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Utility improvements

Power line burial planned for FD in 2013

October 9, 2012
By BILL SHEA ( , Messenger News

More power lines are to be moved underground in Fort Dodge next year.

The targeted power lines are along First Avenue South between Veterans Bridge and 29th Street. They are to be buried in conjunction with a storm sewer project intended to improve drainage there.

MidAmerican Energy customers in the city will pay for the power line job with an extra charge added to their monthly electric bills. A typical household will pay $4 a month, Councilman Mark Taylor said Monday evening when the council discussed the project.

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These power lines along First Avenue South near Veterans Memorial Bridge are slated to be placed underground next year. A project estimated to cost $1.4 million would bury the lines between the bridge and 29th Street. That would be done in advance of a storm sewer job there.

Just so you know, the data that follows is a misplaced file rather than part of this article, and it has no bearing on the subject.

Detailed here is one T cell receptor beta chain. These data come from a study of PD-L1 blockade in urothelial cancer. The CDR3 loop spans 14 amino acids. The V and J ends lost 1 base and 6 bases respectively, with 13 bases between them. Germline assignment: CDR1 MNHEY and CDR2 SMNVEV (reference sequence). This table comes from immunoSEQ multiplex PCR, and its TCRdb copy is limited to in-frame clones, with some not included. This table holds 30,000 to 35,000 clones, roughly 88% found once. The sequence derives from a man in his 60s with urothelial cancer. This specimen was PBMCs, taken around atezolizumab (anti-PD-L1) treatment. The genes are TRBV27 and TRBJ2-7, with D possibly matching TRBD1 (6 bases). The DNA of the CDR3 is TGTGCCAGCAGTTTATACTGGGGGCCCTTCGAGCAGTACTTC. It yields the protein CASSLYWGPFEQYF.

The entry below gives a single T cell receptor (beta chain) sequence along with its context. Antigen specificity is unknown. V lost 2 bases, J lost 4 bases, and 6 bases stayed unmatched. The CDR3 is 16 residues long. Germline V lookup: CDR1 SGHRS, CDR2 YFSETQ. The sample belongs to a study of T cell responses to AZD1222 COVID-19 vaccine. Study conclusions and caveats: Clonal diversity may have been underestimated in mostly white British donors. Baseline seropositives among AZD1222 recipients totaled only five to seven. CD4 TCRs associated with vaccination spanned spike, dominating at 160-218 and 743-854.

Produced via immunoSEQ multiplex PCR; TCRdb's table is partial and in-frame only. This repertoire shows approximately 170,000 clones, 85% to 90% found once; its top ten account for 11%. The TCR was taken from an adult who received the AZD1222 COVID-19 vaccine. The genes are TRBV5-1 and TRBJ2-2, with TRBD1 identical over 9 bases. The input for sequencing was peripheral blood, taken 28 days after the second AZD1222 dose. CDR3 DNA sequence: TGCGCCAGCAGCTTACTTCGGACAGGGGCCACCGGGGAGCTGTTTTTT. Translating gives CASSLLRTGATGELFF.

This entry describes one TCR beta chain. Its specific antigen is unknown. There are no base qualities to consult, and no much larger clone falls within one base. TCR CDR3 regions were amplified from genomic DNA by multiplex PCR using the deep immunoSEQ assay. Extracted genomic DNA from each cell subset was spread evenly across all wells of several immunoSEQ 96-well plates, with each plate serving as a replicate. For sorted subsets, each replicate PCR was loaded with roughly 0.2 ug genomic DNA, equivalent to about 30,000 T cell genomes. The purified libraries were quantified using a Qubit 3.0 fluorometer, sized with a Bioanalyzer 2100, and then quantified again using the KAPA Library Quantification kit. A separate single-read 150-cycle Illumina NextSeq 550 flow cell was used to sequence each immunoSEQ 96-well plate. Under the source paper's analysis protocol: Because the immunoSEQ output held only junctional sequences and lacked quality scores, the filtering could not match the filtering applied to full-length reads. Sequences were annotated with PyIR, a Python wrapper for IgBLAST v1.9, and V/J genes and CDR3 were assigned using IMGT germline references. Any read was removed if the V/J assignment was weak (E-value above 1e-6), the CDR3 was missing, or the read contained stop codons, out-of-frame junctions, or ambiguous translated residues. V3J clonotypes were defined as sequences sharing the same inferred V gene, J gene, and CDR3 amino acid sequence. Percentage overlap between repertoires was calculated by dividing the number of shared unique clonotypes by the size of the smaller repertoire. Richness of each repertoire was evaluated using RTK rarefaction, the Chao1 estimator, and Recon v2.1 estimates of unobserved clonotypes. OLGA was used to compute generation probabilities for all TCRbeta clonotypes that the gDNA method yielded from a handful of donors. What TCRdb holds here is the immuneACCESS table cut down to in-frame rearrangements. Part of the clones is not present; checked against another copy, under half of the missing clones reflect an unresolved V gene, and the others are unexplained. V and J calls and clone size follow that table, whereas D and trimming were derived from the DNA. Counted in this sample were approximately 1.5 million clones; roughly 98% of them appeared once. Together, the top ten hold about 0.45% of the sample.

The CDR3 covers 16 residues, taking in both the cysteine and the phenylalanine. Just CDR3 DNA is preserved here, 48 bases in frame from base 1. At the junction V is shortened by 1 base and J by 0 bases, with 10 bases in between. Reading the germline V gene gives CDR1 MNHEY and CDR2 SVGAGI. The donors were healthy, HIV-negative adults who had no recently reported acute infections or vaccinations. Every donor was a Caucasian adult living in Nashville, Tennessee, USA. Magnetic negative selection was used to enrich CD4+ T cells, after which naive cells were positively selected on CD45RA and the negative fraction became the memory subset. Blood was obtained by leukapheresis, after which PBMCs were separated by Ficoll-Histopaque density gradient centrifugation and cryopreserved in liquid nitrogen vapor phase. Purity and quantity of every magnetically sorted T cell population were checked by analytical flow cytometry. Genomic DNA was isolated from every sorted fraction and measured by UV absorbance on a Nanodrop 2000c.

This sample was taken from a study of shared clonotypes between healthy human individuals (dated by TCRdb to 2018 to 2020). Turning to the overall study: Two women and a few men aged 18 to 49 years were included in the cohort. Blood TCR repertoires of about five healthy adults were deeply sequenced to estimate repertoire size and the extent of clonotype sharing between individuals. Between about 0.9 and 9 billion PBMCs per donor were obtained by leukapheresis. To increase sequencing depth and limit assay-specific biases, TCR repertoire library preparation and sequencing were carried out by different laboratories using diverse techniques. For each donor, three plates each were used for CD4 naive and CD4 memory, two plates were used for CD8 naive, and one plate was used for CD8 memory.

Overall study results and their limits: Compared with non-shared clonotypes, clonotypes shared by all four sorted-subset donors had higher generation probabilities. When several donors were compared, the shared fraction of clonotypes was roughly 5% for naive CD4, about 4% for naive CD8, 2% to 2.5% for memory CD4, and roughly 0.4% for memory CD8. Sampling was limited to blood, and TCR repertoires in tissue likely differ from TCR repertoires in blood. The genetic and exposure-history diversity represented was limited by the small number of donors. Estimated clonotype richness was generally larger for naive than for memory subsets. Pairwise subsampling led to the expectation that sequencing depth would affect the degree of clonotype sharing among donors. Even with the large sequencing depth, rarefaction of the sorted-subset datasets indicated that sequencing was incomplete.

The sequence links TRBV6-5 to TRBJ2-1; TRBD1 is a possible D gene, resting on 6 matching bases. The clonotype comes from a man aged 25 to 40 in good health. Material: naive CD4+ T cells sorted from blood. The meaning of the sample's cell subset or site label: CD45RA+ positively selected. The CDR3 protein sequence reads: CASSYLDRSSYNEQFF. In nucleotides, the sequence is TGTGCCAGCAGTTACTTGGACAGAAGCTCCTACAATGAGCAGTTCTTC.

The project is estimated to cost $1.4 million.

City Engineer Chad Schaeffer said he will present a contract with MidAmerican Energy for the power line relocation to the council for action on Oct. 22. He said if the council approves the contract, the utility will begin designing the project with the goal of starting construction as early as possible in the spring of 2013.

According to Schaeffer, the power line work should be done by midsummer. He said the storm sewer work would then begin in late summer.

MidAmerican Energy customers will be billed for the project beginning in February 2014, according to Schaeffer.

The project will be the latest in a series of power line burials in the city since 2010. Previously, lines have been buried on Fifth Avenue South between 21st and 32nd streets and along Kenyon Road. All of those projects have been paid for by MidAmerican Energy customers.

''I think it's pretty clear that burial of the power lines makes a big difference in the beautification of the city,'' said Councilman Dave Flattery.

Schaeffer said he recently met with representatives of the 20 largest electricity users in the city to discuss the planned power line burial.

''What everybody told us in a nutshell was 'We like what has been done,''' he said.



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